|Address||52 Lawrence Dr. |
Lowell, Massachusetts , United States
|| April 26, 1946
Dec 05, 2011 09:42pm
Caucasian - Greek - Pro-Choice - Widowed - Greek Orthodox - Straight -
|Info||Niki Tsongas grew up the eldest of four sisters in a military family, an experience that would shape much of her approach to life—teaching her the purpose of service and sacrifice, the importance of working for your community, and the value of family. |
She was born April 26, 1946 in Chico, California. Niki's mother, Marian Susan Wyman, was an artist and copywriter. Her father, Colonel Russell Elmer Sauvage, served as an engineer in the United States Air Force and was a survivor of the devastating attack on Pearl Harbor.
By the time Niki was 14, her family had been stationed at air bases all across the US and Europe, including California, Texas, Virginia, and Germany, where her father was part of the team that oversaw the build out of Ramstein Air Force Base—the very air base currently used to bring US soldiers wounded in Iraq and Afghanistan to Landstuhl Regional Medical Center.
Niki attended an American high school in Japan while her father was stationed at Fuchu Air Force Base and then spent one year at Michigan State before attending Smith College in Northampton, MA.
In 1967, with her father now stationed at the Pentagon, Niki spent the summer between her junior and senior years in Alexandria, Virginia. It was then that she met Paul Tsongas who was working as an intern for then Fifth District Congressman Brad Morse.
In 1968, inspired by the late John F. Kennedy’s vision for a new and better world, Niki found herself participating in American politics for the first time—as a volunteer for Eugene McCarthy’s campaign for president. She spent the winter months traveling throughout New Hampshire with the anti-Vietnam war candidate and fell in love with the positive approach of his campaign.
After graduating from Smith, Niki moved to New York City where she took a job as a social worker for the Department of Welfare. Paul meanwhile returned to Lowell where he started to work on his race for city council. However, the two could only take a year of the buses, trains, and planes between Massachusetts and New York to see each other, before they married in 1969 and took up permanent residence in Lowell. Niki took a job with the Catholic Charitable Bureau and helped Paul with his campaign for city council, which he went on to win and where he served until 1972. That year, Paul was elected Middlesex County Commissioner.
1974 would turn out to be a landmark year for Paul and Niki: they gave birth to their first daughter, Ashley, and Paul would run (and win) his race for Congress.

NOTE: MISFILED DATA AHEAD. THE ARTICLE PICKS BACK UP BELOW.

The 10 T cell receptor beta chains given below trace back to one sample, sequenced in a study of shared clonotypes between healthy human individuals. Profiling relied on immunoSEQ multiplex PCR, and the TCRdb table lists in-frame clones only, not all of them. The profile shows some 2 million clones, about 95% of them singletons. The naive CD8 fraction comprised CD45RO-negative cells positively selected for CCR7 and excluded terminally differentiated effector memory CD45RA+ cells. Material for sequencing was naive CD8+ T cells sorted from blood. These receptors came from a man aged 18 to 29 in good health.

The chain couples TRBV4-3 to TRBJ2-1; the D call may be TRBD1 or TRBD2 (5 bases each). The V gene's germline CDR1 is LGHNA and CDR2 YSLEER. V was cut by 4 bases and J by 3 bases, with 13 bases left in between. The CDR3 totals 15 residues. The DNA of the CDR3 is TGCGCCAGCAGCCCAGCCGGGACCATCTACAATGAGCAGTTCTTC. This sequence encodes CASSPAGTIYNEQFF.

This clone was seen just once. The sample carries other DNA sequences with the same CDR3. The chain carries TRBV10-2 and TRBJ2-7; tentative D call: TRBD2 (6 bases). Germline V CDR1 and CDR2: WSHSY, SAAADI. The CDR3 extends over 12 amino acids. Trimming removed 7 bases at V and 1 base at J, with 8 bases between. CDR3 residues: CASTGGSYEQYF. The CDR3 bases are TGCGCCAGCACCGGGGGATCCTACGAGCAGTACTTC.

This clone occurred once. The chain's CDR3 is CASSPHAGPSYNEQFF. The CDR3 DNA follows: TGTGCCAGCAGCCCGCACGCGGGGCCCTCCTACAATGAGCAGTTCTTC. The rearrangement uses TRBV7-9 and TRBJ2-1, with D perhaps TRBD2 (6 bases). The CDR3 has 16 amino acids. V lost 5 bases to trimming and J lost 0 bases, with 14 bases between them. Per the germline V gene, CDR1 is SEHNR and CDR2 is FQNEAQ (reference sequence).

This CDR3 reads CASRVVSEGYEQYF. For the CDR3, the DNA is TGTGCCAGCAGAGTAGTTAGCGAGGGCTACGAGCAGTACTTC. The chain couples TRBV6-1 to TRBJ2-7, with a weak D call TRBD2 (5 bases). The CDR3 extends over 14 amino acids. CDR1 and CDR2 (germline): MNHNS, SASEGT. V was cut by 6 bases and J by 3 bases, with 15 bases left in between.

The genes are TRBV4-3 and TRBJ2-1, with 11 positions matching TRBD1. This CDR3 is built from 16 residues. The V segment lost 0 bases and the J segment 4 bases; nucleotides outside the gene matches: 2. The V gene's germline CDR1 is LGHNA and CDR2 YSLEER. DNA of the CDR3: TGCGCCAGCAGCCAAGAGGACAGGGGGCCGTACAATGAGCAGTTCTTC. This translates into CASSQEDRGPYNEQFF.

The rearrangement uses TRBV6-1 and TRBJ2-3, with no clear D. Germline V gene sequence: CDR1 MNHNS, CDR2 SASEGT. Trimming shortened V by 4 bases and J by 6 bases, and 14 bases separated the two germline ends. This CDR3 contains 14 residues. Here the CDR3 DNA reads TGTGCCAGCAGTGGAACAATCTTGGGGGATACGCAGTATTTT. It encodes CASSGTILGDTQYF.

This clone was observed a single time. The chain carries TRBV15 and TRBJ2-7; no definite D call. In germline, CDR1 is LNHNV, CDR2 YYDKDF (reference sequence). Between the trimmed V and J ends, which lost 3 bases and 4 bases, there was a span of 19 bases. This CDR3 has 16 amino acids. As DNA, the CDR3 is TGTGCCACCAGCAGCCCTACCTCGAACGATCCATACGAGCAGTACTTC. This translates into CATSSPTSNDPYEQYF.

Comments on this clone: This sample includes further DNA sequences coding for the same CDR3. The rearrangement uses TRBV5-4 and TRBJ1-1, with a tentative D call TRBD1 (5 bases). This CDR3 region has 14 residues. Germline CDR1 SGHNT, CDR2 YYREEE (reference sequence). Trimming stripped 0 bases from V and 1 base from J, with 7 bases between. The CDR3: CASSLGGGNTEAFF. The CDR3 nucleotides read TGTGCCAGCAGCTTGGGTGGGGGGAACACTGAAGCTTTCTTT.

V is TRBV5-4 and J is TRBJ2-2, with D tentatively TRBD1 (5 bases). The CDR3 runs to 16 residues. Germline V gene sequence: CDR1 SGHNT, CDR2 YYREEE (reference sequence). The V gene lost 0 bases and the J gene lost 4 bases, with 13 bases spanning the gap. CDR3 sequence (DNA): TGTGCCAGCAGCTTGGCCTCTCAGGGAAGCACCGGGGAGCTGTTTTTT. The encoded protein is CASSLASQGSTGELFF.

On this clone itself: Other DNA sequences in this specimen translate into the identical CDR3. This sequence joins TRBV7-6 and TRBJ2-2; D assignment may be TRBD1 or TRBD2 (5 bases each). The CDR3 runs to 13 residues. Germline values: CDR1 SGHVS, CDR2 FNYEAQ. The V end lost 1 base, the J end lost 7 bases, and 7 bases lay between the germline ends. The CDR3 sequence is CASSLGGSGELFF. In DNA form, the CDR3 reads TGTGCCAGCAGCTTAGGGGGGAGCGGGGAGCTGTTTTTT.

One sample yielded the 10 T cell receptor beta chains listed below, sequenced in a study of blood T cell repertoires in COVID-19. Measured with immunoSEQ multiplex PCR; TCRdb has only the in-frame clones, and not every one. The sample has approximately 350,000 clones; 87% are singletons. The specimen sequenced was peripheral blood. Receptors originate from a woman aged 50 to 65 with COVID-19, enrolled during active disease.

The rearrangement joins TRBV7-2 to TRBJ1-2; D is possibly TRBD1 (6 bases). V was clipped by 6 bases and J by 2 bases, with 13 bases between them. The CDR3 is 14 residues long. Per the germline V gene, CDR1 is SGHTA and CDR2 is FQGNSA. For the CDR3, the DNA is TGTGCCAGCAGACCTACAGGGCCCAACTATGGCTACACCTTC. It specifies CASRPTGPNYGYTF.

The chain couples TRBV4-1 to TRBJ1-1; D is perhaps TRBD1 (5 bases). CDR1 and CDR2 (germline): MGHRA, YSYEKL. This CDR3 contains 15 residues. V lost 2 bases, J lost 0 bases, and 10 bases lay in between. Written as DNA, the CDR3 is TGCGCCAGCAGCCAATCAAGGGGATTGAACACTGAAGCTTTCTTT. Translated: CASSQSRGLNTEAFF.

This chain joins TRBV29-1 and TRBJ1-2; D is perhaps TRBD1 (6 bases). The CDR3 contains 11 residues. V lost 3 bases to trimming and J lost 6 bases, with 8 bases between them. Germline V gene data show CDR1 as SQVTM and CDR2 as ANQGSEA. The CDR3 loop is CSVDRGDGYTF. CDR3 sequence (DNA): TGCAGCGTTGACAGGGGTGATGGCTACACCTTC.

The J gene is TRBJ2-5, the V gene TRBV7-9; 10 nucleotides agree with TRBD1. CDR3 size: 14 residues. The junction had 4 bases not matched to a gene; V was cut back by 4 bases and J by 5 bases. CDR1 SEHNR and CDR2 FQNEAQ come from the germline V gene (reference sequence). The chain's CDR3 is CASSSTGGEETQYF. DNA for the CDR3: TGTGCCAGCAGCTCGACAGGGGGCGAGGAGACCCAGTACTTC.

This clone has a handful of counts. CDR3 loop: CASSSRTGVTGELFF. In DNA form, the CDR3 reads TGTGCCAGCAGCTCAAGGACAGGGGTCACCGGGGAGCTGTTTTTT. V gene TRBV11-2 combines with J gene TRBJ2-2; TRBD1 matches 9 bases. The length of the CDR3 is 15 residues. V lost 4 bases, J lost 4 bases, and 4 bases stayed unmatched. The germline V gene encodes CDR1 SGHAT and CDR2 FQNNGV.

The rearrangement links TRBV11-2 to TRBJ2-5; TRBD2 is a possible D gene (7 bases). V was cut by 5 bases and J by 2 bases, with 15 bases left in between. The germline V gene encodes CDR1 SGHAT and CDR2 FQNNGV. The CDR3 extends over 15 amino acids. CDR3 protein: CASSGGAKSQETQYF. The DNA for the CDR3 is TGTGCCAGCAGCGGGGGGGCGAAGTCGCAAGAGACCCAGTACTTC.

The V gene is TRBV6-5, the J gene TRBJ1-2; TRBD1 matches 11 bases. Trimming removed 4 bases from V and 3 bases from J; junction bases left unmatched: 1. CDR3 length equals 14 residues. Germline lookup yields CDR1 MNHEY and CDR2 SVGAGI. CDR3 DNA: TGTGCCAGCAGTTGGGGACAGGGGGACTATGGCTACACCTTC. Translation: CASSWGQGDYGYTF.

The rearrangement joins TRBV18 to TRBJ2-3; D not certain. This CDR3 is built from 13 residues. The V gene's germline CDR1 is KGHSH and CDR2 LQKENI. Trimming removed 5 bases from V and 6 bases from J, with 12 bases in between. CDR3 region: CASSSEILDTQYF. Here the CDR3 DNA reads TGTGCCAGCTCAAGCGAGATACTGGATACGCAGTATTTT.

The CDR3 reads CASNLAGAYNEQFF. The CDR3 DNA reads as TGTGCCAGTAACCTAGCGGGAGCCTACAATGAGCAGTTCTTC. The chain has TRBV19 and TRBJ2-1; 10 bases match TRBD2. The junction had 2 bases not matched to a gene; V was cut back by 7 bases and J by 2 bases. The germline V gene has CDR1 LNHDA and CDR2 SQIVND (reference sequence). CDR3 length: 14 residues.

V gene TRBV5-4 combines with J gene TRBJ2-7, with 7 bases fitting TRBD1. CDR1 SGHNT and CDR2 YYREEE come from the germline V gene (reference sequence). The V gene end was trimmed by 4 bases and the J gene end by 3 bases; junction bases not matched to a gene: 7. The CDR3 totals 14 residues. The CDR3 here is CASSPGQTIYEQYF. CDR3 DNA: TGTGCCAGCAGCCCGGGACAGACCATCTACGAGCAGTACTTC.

In 1978 Paul launched his run for the US Senate. With another 1-year-old in tow, their second daughter Katina, Paul and Niki won yet another improbable race.
Paul thrived as a Senator, but in September of 1983 the Tsongases were forced to rethink all their aspirations and face their toughest challenge when Paul was diagnosed with cancer.
Paul chose not to seek reelection in order to focus on treatment for his illness and spend more time with his young family. Leaving Washington, Niki attended law school and held the family together while pushing Paul to fight the disease. He wrote at the time, “Niki could be a tough battler in ways that her gentleness did not suggest.”
After a bone marrow transplant, Paul beat back the cancer. Five years later, in 1991, filled with new vigor, audacity, and inspiration, he announced his candidacy for President of the United States. Niki once again found herself back in those small gatherings in New Hampshire as she helped her husband run an inspired campaign that many observers say defined the national debate that year. Paul won primaries and caucuses in New Hampshire and nine other states before eventually losing the Democratic nomination to Bill Clinton.
Sadly, in 1996, Paul faced a second well-known fight, this time with complications from cancer treatments, which he lost in 1997.
Inspired by their life together, Niki has continued her dedication to public service, building on what she and Paul had accomplished. As a committed community leader in Lowell, actively serving on the Lowell Civic Stadium and Arena Commission which oversees the Tsongas Arena and the LaLacheur Ballpark, the Lowell Plan and the Merrimack Repertory Theater, Niki continues to work for the revitalization of the city she has called home for 35 years.
Niki has a law degree from Boston University and started Lowell's first all-female law practice. She is currently the Dean of External Affairs at Middlesex Community College - the largest community college in the Commonwealth.
In 2001, Niki was appointed by Congressman Marty Meehan to head up a foundation to provide educational funding for the children of the victims of the 9/11 tragedy. And she's been the member of numerous corporate and non-profit boards because of her strong belief that business must be constructively engaged in the fight for social and environmental justice.
But of all her accomplishments, Niki is most proud of her three daughters, who like their parents, have also met the call of public service. Ashley, now 33, works for Oxfam America. Katina, now 29, is coordinating Barack Obama's presidential campaign in New Hampshire's 2nd Congressional District. Molly, 25, is the Pennsylvania State Director for a non profit marketing organization dedicated to promoting clean, renewable energy.